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The Curse of the Corridor

By Dr Mohammad Taqi 

The separatists are capitulating in droves or so the federal and Balochistan provincial government officials would have one believe. Over 90 men purported to be Baloch militants have ‘surrendered’ to the two provincial ministers Jangez Marri and Sanaullah Zehri over the last week or so.

The ostensible rebels repented, claimed the separatist leadership misled them, handed over their rather primitive weapons and were immediately given clemency by the state in the glare of the cameras. Just like the supposed United Baloch Army (UBA) commander Haji Wali Qalati’s surrender right after the UBA allegedly claimed to have slaughtered 22 Pashtuns in Mastung two weeks ago, these surrenders too looked suspicious, as did their timing and the setting.

The self-proclaimed separatists handed over arms to the aforementioned two ministers who are in a rat race for Balochistan’s Chief Minister’s (CM’s) position. Jangez Marri and Sanaullah Zehri are falling over each other to prove their “separatist-taming” credentials to the powers that be. While the veracity of an under-the-table deal between the coalition partners in the Balochistan government to rotate the CM’s slot is hard to confirm, things do appear to be headed that way. The state’s idea seems to be to bare its iron teeth as the China-Pakistan Economic Corridor (CPEC) fleshes up and upend even the faux nationalist dispensation of the incumbent CM, Dr Malik Baloch.

Senator Hasil Khan Bizenjo’s National Party (NP) was enabled to form a minority government after the 2013 elections and as its nominee Dr Malik Baloch has occupied the provincial high office since. Dr Baloch had pledged a dialogue with and assuaging the grievances of the Baloch on the separatist-militant side of the nationalist spectrum. No formal dialogue was to ever take place, however, and Dr Baloch has nothing to show in terms of his will or capacity to create an environment for rapprochement. The legitimacy of the 2013 elections in the Baloch parts of the Balochistan province was flimsy at best and downright dubious at worst. For example, CM Dr Malik Baloch was elected to the provincial Assembly with 4,539 votes in a constituency of 74,374 voters while the current deputy speaker of the Balochistan Assembly, Abdul Qudoos Bizenjo, was elected with 544 votes out of the total 57,656 registered votes, which even by the province’s usually low turnout standards was absolutely abysmal. The Baloch had simply stayed home on the polling day.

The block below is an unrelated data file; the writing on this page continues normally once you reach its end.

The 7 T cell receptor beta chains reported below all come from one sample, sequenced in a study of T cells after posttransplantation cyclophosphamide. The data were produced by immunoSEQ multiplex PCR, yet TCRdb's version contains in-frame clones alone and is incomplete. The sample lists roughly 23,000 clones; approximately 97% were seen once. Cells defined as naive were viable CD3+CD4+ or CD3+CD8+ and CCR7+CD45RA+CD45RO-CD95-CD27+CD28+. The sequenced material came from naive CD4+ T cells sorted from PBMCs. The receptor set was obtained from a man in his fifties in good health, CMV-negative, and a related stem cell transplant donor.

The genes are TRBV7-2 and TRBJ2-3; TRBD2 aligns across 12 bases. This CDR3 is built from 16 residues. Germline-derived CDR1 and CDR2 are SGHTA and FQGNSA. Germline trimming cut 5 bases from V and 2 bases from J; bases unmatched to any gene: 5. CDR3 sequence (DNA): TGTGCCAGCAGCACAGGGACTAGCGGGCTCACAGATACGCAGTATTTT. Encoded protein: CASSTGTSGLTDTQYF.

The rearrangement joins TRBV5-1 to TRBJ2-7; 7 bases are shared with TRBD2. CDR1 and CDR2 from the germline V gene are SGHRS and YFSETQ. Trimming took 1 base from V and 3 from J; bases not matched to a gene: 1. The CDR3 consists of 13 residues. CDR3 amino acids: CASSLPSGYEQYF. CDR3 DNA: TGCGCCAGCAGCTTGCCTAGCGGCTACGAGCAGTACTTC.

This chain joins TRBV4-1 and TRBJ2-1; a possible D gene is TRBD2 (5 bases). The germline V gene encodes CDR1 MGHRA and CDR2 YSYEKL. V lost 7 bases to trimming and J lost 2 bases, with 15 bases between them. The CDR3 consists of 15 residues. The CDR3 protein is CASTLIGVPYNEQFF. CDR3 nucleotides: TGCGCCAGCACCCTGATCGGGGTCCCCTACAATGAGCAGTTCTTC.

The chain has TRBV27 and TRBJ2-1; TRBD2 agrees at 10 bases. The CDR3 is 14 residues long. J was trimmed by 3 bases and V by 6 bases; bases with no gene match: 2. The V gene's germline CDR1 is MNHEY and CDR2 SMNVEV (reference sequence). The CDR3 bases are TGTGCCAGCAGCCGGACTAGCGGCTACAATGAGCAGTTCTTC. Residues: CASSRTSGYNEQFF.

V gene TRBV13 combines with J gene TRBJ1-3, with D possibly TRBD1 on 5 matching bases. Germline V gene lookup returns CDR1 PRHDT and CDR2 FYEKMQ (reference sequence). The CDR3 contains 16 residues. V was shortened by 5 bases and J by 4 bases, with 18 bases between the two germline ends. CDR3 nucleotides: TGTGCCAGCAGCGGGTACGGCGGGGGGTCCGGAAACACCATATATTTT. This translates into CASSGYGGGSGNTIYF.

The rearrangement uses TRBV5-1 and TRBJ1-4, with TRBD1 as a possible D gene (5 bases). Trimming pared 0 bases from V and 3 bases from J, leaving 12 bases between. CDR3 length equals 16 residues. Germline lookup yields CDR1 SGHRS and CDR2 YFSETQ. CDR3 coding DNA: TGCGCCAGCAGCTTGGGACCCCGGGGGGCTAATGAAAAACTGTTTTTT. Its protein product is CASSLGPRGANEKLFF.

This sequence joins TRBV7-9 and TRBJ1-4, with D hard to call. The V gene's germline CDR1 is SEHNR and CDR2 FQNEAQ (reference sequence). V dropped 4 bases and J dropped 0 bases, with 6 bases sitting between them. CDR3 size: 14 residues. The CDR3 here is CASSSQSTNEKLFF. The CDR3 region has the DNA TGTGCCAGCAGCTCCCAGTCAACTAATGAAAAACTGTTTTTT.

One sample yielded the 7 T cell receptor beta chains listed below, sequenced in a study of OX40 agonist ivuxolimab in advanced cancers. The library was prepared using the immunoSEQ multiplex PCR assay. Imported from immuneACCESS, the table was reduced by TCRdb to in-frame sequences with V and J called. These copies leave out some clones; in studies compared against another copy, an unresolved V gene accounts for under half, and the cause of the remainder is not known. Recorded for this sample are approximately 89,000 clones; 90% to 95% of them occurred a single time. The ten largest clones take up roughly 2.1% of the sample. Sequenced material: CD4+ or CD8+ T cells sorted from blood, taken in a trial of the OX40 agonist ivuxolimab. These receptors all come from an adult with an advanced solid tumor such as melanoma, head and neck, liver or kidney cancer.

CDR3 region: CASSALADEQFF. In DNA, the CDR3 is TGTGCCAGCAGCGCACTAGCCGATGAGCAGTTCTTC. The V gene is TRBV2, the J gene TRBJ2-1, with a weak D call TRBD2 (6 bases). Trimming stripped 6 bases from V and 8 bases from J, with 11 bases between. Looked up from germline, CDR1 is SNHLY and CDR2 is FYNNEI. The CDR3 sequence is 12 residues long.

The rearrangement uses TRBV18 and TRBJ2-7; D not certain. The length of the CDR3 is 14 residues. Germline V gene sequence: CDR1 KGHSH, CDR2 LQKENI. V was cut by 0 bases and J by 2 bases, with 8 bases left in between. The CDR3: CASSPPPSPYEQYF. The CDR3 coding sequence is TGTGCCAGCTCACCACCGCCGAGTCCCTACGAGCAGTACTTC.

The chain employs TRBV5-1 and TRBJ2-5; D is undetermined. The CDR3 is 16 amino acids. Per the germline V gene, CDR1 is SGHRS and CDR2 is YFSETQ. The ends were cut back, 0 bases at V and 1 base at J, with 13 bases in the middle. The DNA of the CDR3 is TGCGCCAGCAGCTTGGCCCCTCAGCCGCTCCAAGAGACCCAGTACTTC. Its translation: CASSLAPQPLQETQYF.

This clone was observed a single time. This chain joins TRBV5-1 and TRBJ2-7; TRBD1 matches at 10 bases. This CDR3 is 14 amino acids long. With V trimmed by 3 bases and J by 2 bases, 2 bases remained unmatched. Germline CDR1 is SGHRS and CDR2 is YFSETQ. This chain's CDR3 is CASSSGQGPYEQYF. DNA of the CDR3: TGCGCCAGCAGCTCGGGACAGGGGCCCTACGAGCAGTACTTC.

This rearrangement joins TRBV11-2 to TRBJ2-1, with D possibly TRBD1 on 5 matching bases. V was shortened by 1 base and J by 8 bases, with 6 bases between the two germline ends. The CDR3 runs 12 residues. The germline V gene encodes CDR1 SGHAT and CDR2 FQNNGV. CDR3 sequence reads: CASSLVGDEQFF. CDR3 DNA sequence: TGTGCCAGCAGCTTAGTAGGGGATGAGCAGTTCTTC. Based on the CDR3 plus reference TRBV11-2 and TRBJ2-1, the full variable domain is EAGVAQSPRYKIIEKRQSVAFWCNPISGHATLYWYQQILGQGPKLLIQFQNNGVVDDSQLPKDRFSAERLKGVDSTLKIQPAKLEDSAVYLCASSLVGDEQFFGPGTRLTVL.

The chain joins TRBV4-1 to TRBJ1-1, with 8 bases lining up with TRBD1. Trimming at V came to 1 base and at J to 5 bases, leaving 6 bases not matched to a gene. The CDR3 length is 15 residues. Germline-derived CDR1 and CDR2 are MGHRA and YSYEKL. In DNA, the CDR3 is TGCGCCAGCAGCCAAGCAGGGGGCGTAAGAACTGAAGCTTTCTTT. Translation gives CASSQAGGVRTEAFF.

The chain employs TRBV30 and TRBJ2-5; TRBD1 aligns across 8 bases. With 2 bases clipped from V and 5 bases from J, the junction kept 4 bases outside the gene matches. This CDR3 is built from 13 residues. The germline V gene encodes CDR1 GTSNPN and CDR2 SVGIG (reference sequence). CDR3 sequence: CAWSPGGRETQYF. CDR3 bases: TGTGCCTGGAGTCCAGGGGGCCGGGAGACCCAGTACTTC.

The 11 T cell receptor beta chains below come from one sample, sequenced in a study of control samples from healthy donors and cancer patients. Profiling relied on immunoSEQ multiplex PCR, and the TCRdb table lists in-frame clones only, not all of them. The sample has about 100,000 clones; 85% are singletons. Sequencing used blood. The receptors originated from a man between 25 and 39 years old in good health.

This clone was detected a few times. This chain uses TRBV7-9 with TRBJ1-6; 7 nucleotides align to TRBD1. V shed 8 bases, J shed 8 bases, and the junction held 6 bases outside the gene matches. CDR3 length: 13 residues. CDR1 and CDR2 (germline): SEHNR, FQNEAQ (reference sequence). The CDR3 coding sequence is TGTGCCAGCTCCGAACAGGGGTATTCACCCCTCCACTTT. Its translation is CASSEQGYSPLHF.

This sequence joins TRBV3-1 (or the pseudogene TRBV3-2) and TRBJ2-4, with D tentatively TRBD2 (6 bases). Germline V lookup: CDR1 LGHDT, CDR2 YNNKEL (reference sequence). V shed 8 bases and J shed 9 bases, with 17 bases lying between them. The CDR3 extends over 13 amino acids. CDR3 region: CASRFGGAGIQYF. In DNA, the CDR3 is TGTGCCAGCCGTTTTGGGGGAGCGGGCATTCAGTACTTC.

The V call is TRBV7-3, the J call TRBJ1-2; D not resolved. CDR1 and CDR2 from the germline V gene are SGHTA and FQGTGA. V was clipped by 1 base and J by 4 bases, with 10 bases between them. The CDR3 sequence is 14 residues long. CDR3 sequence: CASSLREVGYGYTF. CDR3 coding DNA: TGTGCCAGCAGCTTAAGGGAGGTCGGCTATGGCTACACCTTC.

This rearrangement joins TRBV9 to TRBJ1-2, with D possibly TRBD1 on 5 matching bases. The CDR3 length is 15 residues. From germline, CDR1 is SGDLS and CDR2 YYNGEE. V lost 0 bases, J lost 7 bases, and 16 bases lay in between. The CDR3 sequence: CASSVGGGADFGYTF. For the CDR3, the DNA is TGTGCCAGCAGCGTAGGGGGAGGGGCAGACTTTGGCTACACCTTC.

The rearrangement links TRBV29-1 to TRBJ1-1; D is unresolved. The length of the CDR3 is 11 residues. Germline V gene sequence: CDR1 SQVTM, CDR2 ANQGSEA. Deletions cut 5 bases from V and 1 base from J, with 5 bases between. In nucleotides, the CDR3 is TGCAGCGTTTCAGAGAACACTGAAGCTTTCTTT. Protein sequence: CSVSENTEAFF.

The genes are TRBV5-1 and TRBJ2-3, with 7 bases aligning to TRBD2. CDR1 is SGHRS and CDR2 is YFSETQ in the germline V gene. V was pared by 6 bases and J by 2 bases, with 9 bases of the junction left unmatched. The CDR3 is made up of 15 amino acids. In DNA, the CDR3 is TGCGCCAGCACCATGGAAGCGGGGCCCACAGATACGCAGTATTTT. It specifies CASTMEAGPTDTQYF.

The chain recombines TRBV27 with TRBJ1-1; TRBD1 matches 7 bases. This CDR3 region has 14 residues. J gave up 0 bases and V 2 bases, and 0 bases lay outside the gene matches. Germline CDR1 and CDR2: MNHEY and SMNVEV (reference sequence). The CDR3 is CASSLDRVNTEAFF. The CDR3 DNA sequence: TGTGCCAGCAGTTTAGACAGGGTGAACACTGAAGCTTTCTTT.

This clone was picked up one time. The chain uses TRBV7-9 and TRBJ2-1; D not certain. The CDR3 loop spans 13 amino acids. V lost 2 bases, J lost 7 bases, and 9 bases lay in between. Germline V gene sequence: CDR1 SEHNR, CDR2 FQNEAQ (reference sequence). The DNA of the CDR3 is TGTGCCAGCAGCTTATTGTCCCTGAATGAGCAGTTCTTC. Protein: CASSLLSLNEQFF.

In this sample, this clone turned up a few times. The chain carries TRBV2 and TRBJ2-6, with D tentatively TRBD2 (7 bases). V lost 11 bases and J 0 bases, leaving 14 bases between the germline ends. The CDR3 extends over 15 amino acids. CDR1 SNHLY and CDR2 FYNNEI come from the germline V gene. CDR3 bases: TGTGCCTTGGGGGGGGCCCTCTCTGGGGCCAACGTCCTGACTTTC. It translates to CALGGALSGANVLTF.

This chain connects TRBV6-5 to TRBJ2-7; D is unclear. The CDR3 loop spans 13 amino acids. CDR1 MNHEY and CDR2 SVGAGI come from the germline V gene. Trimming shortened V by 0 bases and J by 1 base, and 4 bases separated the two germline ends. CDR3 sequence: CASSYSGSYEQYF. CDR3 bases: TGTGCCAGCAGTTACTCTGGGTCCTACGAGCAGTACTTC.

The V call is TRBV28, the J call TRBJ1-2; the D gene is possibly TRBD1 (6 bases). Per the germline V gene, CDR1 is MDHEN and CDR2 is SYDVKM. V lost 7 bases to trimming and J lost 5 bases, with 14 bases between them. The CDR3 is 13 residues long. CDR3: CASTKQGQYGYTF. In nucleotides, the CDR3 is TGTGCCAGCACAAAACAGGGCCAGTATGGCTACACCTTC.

Just a couple of months ago, Senator Bizenjo had conceded with unusual candor in an interview, “If a referendum were held in Balochistan today, the militants would win. But there will be no referendum. There will be elections and they cannot win elections.” The reason the separatists cannot win an election is because they obviously do not participate in an electoral process in which the dice is loaded against them, and those who won by merely showing up are pawning away the Baloch resources. From the state’s perspective, keeping the NP’s nationalist facade may still have some utility but it sure is running out fast.